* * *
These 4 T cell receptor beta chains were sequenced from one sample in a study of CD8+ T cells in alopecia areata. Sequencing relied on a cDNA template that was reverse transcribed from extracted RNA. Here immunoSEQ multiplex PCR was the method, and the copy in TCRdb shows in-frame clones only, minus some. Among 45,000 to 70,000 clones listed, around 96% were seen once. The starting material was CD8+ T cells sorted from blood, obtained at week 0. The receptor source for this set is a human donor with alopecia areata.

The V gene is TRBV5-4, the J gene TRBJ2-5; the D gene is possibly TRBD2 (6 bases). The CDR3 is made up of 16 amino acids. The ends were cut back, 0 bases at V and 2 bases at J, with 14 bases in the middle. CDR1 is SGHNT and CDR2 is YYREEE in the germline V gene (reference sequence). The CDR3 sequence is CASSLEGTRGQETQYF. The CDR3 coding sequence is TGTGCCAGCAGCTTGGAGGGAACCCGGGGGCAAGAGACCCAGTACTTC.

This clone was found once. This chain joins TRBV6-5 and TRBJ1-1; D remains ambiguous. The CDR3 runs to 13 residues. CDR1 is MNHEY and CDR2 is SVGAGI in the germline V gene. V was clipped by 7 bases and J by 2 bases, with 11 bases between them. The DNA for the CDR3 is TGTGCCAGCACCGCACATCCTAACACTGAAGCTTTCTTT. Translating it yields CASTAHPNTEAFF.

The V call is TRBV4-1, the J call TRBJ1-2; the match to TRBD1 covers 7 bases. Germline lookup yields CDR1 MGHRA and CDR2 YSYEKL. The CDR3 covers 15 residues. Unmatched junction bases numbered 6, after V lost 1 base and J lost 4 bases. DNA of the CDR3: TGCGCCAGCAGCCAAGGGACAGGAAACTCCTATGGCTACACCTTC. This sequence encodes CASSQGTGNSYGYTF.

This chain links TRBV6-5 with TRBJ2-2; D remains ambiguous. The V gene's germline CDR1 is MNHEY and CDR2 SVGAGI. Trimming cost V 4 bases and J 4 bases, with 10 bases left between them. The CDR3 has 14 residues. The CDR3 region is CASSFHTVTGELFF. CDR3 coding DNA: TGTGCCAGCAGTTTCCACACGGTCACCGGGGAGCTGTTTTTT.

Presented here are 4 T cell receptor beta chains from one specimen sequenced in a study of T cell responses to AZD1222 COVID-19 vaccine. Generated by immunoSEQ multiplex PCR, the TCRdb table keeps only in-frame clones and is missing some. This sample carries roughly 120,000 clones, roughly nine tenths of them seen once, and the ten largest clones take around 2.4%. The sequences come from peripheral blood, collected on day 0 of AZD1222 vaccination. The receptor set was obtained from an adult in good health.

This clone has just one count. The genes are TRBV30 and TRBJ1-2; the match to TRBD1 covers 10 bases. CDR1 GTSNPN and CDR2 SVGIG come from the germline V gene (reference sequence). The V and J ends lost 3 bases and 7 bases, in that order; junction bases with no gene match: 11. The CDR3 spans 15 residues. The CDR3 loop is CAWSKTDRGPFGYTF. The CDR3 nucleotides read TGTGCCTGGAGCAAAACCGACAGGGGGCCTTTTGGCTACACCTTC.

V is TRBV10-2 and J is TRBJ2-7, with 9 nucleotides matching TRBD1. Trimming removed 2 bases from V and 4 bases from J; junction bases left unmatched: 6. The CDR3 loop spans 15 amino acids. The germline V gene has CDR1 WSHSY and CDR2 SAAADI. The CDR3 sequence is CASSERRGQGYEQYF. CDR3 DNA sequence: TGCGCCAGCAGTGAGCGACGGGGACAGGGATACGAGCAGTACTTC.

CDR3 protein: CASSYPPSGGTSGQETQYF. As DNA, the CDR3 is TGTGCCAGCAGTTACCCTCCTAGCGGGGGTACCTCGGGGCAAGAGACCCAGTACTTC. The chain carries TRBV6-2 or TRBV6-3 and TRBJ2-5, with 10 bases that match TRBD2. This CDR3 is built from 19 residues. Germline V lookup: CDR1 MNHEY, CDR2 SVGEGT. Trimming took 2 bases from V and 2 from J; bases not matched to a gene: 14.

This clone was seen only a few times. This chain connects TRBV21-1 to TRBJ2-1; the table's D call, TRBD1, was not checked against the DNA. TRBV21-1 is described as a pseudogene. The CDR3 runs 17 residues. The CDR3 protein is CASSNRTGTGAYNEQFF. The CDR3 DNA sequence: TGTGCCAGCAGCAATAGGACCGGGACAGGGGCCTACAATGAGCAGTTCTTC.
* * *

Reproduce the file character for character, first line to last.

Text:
These 4 T cell receptor beta chains were sequenced from one sample in a study of CD8+ T cells in alopecia areata. Sequencing relied on a cDNA template that was reverse transcribed from extracted RNA. Here immunoSEQ multiplex PCR was the method, and the copy in TCRdb shows in-frame clones only, minus some. Among 45,000 to 70,000 clones listed, around 96% were seen once. The starting material was CD8+ T cells sorted from blood, obtained at week 0. The receptor source for this set is a human donor with alopecia areata.

The V gene is TRBV5-4, the J gene TRBJ2-5; the D gene is possibly TRBD2 (6 bases). The CDR3 is made up of 16 amino acids. The ends were cut back, 0 bases at V and 2 bases at J, with 14 bases in the middle. CDR1 is SGHNT and CDR2 is YYREEE in the germline V gene (reference sequence). The CDR3 sequence is CASSLEGTRGQETQYF. The CDR3 coding sequence is TGTGCCAGCAGCTTGGAGGGAACCCGGGGGCAAGAGACCCAGTACTTC.

This clone was found once. This chain joins TRBV6-5 and TRBJ1-1; D remains ambiguous. The CDR3 runs to 13 residues. CDR1 is MNHEY and CDR2 is SVGAGI in the germline V gene. V was clipped by 7 bases and J by 2 bases, with 11 bases between them. The DNA for the CDR3 is TGTGCCAGCACCGCACATCCTAACACTGAAGCTTTCTTT. Translating it yields CASTAHPNTEAFF.

The V call is TRBV4-1, the J call TRBJ1-2; the match to TRBD1 covers 7 bases. Germline lookup yields CDR1 MGHRA and CDR2 YSYEKL. The CDR3 covers 15 residues. Unmatched junction bases numbered 6, after V lost 1 base and J lost 4 bases. DNA of the CDR3: TGCGCCAGCAGCCAAGGGACAGGAAACTCCTATGGCTACACCTTC. This sequence encodes CASSQGTGNSYGYTF.

This chain links TRBV6-5 with TRBJ2-2; D remains ambiguous. The V gene's germline CDR1 is MNHEY and CDR2 SVGAGI. Trimming cost V 4 bases and J 4 bases, with 10 bases left between them. The CDR3 has 14 residues. The CDR3 region is CASSFHTVTGELFF. CDR3 coding DNA: TGTGCCAGCAGTTTCCACACGGTCACCGGGGAGCTGTTTTTT.

Presented here are 4 T cell receptor beta chains from one specimen sequenced in a study of T cell responses to AZD1222 COVID-19 vaccine. Generated by immunoSEQ multiplex PCR, the TCRdb table keeps only in-frame clones and is missing some. This sample carries roughly 120,000 clones, roughly nine tenths of them seen once, and the ten largest clones take around 2.4%. The sequences come from peripheral blood, collected on day 0 of AZD1222 vaccination. The receptor set was obtained from an adult in good health.

This clone has just one count. The genes are TRBV30 and TRBJ1-2; the match to TRBD1 covers 10 bases. CDR1 GTSNPN and CDR2 SVGIG come from the germline V gene (reference sequence). The V and J ends lost 3 bases and 7 bases, in that order; junction bases with no gene match: 11. The CDR3 spans 15 residues. The CDR3 loop is CAWSKTDRGPFGYTF. The CDR3 nucleotides read TGTGCCTGGAGCAAAACCGACAGGGGGCCTTTTGGCTACACCTTC.

V is TRBV10-2 and J is TRBJ2-7, with 9 nucleotides matching TRBD1. Trimming removed 2 bases from V and 4 bases from J; junction bases left unmatched: 6. The CDR3 loop spans 15 amino acids. The germline V gene has CDR1 WSHSY and CDR2 SAAADI. The CDR3 sequence is CASSERRGQGYEQYF. CDR3 DNA sequence: TGCGCCAGCAGTGAGCGACGGGGACAGGGATACGAGCAGTACTTC.

CDR3 protein: CASSYPPSGGTSGQETQYF. As DNA, the CDR3 is TGTGCCAGCAGTTACCCTCCTAGCGGGGGTACCTCGGGGCAAGAGACCCAGTACTTC. The chain carries TRBV6-2 or TRBV6-3 and TRBJ2-5, with 10 bases that match TRBD2. This CDR3 is built from 19 residues. Germline V lookup: CDR1 MNHEY, CDR2 SVGEGT. Trimming took 2 bases from V and 2 from J; bases not matched to a gene: 14.

This clone was seen only a few times. This chain connects TRBV21-1 to TRBJ2-1; the table's D call, TRBD1, was not checked against the DNA. TRBV21-1 is described as a pseudogene. The CDR3 runs 17 residues. The CDR3 protein is CASSNRTGTGAYNEQFF. The CDR3 DNA sequence: TGTGCCAGCAGCAATAGGACCGGGACAGGGGCCTACAATGAGCAGTTCTTC.